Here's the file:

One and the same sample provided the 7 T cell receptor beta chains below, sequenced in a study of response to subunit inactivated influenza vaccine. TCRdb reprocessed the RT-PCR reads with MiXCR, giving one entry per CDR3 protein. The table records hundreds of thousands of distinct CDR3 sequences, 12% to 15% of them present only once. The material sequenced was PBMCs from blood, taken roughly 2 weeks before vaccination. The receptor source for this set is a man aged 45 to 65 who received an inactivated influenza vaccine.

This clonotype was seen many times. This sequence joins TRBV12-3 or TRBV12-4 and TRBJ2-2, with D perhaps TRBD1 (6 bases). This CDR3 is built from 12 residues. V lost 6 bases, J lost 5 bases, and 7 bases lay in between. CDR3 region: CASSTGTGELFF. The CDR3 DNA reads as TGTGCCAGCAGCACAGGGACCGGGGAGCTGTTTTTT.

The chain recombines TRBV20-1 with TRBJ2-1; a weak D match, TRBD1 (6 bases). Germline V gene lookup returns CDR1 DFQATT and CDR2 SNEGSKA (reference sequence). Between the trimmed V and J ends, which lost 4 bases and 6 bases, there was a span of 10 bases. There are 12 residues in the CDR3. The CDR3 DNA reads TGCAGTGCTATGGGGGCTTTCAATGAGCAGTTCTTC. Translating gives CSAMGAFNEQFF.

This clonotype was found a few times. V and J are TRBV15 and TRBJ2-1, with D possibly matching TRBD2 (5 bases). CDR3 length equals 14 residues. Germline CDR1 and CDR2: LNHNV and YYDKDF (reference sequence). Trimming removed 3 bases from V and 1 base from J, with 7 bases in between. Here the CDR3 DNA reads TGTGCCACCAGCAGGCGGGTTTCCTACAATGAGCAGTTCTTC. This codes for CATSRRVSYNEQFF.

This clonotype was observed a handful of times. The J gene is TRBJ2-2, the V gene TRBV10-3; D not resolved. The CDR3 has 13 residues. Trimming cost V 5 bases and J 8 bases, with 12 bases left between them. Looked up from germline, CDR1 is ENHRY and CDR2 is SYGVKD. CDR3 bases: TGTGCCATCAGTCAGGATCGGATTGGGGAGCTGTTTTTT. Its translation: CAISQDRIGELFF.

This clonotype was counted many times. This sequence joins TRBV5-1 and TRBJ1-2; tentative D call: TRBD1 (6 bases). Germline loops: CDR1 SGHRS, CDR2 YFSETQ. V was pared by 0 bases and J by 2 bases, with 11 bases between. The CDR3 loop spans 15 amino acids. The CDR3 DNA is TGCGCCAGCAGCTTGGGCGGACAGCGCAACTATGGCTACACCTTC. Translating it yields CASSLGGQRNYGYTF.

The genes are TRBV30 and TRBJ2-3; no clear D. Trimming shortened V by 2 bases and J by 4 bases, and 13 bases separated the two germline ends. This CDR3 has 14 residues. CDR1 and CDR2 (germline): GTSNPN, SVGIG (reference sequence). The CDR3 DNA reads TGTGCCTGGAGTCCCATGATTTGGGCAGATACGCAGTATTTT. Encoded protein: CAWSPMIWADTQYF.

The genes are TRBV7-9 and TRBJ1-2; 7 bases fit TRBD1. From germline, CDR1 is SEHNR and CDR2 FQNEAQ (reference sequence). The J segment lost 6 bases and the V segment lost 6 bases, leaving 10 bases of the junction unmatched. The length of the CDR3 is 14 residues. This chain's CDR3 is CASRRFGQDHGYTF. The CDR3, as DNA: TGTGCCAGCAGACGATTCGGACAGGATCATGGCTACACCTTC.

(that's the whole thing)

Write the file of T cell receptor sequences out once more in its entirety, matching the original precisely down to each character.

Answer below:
One and the same sample provided the 7 T cell receptor beta chains below, sequenced in a study of response to subunit inactivated influenza vaccine. TCRdb reprocessed the RT-PCR reads with MiXCR, giving one entry per CDR3 protein. The table records hundreds of thousands of distinct CDR3 sequences, 12% to 15% of them present only once. The material sequenced was PBMCs from blood, taken roughly 2 weeks before vaccination. The receptor source for this set is a man aged 45 to 65 who received an inactivated influenza vaccine.

This clonotype was seen many times. This sequence joins TRBV12-3 or TRBV12-4 and TRBJ2-2, with D perhaps TRBD1 (6 bases). This CDR3 is built from 12 residues. V lost 6 bases, J lost 5 bases, and 7 bases lay in between. CDR3 region: CASSTGTGELFF. The CDR3 DNA reads as TGTGCCAGCAGCACAGGGACCGGGGAGCTGTTTTTT.

The chain recombines TRBV20-1 with TRBJ2-1; a weak D match, TRBD1 (6 bases). Germline V gene lookup returns CDR1 DFQATT and CDR2 SNEGSKA (reference sequence). Between the trimmed V and J ends, which lost 4 bases and 6 bases, there was a span of 10 bases. There are 12 residues in the CDR3. The CDR3 DNA reads TGCAGTGCTATGGGGGCTTTCAATGAGCAGTTCTTC. Translating gives CSAMGAFNEQFF.

This clonotype was found a few times. V and J are TRBV15 and TRBJ2-1, with D possibly matching TRBD2 (5 bases). CDR3 length equals 14 residues. Germline CDR1 and CDR2: LNHNV and YYDKDF (reference sequence). Trimming removed 3 bases from V and 1 base from J, with 7 bases in between. Here the CDR3 DNA reads TGTGCCACCAGCAGGCGGGTTTCCTACAATGAGCAGTTCTTC. This codes for CATSRRVSYNEQFF.

This clonotype was observed a handful of times. The J gene is TRBJ2-2, the V gene TRBV10-3; D not resolved. The CDR3 has 13 residues. Trimming cost V 5 bases and J 8 bases, with 12 bases left between them. Looked up from germline, CDR1 is ENHRY and CDR2 is SYGVKD. CDR3 bases: TGTGCCATCAGTCAGGATCGGATTGGGGAGCTGTTTTTT. Its translation: CAISQDRIGELFF.

This clonotype was counted many times. This sequence joins TRBV5-1 and TRBJ1-2; tentative D call: TRBD1 (6 bases). Germline loops: CDR1 SGHRS, CDR2 YFSETQ. V was pared by 0 bases and J by 2 bases, with 11 bases between. The CDR3 loop spans 15 amino acids. The CDR3 DNA is TGCGCCAGCAGCTTGGGCGGACAGCGCAACTATGGCTACACCTTC. Translating it yields CASSLGGQRNYGYTF.

The genes are TRBV30 and TRBJ2-3; no clear D. Trimming shortened V by 2 bases and J by 4 bases, and 13 bases separated the two germline ends. This CDR3 has 14 residues. CDR1 and CDR2 (germline): GTSNPN, SVGIG (reference sequence). The CDR3 DNA reads TGTGCCTGGAGTCCCATGATTTGGGCAGATACGCAGTATTTT. Encoded protein: CAWSPMIWADTQYF.

The genes are TRBV7-9 and TRBJ1-2; 7 bases fit TRBD1. From germline, CDR1 is SEHNR and CDR2 FQNEAQ (reference sequence). The J segment lost 6 bases and the V segment lost 6 bases, leaving 10 bases of the junction unmatched. The length of the CDR3 is 14 residues. This chain's CDR3 is CASRRFGQDHGYTF. The CDR3, as DNA: TGTGCCAGCAGACGATTCGGACAGGATCATGGCTACACCTTC.